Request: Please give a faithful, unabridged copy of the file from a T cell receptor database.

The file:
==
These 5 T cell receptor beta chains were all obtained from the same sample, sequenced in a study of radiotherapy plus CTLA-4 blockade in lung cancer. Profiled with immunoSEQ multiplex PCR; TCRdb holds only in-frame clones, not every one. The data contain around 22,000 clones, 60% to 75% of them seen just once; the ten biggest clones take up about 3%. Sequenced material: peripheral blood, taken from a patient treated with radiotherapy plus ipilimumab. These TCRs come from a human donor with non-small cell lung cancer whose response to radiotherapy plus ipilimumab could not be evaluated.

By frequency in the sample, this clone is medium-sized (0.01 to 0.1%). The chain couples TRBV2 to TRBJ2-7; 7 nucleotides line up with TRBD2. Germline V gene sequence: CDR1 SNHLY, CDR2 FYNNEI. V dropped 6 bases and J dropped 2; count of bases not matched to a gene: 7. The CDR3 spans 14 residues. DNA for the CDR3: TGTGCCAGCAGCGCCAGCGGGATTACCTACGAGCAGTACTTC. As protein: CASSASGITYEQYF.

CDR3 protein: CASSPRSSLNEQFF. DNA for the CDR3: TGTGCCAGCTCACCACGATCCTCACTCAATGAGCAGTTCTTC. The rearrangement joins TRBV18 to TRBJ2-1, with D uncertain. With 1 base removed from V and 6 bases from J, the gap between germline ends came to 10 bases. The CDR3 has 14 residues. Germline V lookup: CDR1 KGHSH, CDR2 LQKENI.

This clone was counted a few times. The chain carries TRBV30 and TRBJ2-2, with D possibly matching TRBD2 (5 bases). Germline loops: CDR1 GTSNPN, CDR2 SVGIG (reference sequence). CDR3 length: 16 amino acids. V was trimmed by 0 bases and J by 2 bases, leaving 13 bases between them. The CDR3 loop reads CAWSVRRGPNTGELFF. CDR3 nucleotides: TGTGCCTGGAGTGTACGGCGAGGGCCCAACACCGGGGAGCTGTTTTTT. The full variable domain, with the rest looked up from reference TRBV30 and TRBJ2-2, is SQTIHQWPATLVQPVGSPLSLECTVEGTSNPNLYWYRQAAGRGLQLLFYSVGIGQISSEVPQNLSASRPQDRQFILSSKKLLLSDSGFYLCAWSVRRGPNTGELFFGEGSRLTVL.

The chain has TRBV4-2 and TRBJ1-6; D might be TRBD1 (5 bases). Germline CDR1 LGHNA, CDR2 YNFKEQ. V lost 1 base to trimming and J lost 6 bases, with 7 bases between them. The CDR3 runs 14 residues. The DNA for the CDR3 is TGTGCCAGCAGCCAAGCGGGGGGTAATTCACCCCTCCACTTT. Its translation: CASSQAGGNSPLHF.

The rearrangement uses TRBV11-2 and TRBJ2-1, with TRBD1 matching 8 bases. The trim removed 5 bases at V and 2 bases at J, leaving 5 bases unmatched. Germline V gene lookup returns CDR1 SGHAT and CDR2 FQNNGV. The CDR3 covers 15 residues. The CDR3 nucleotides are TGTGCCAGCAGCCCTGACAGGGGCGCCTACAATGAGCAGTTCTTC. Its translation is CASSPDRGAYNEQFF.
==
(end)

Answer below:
These 5 T cell receptor beta chains were all obtained from the same sample, sequenced in a study of radiotherapy plus CTLA-4 blockade in lung cancer. Profiled with immunoSEQ multiplex PCR; TCRdb holds only in-frame clones, not every one. The data contain around 22,000 clones, 60% to 75% of them seen just once; the ten biggest clones take up about 3%. Sequenced material: peripheral blood, taken from a patient treated with radiotherapy plus ipilimumab. These TCRs come from a human donor with non-small cell lung cancer whose response to radiotherapy plus ipilimumab could not be evaluated.

By frequency in the sample, this clone is medium-sized (0.01 to 0.1%). The chain couples TRBV2 to TRBJ2-7; 7 nucleotides line up with TRBD2. Germline V gene sequence: CDR1 SNHLY, CDR2 FYNNEI. V dropped 6 bases and J dropped 2; count of bases not matched to a gene: 7. The CDR3 spans 14 residues. DNA for the CDR3: TGTGCCAGCAGCGCCAGCGGGATTACCTACGAGCAGTACTTC. As protein: CASSASGITYEQYF.

CDR3 protein: CASSPRSSLNEQFF. DNA for the CDR3: TGTGCCAGCTCACCACGATCCTCACTCAATGAGCAGTTCTTC. The rearrangement joins TRBV18 to TRBJ2-1, with D uncertain. With 1 base removed from V and 6 bases from J, the gap between germline ends came to 10 bases. The CDR3 has 14 residues. Germline V lookup: CDR1 KGHSH, CDR2 LQKENI.

This clone was counted a few times. The chain carries TRBV30 and TRBJ2-2, with D possibly matching TRBD2 (5 bases). Germline loops: CDR1 GTSNPN, CDR2 SVGIG (reference sequence). CDR3 length: 16 amino acids. V was trimmed by 0 bases and J by 2 bases, leaving 13 bases between them. The CDR3 loop reads CAWSVRRGPNTGELFF. CDR3 nucleotides: TGTGCCTGGAGTGTACGGCGAGGGCCCAACACCGGGGAGCTGTTTTTT. The full variable domain, with the rest looked up from reference TRBV30 and TRBJ2-2, is SQTIHQWPATLVQPVGSPLSLECTVEGTSNPNLYWYRQAAGRGLQLLFYSVGIGQISSEVPQNLSASRPQDRQFILSSKKLLLSDSGFYLCAWSVRRGPNTGELFFGEGSRLTVL.

The chain has TRBV4-2 and TRBJ1-6; D might be TRBD1 (5 bases). Germline CDR1 LGHNA, CDR2 YNFKEQ. V lost 1 base to trimming and J lost 6 bases, with 7 bases between them. The CDR3 runs 14 residues. The DNA for the CDR3 is TGTGCCAGCAGCCAAGCGGGGGGTAATTCACCCCTCCACTTT. Its translation: CASSQAGGNSPLHF.

The rearrangement uses TRBV11-2 and TRBJ2-1, with TRBD1 matching 8 bases. The trim removed 5 bases at V and 2 bases at J, leaving 5 bases unmatched. Germline V gene lookup returns CDR1 SGHAT and CDR2 FQNNGV. The CDR3 covers 15 residues. The CDR3 nucleotides are TGTGCCAGCAGCCCTGACAGGGGCGCCTACAATGAGCAGTTCTTC. Its translation is CASSPDRGAYNEQFF.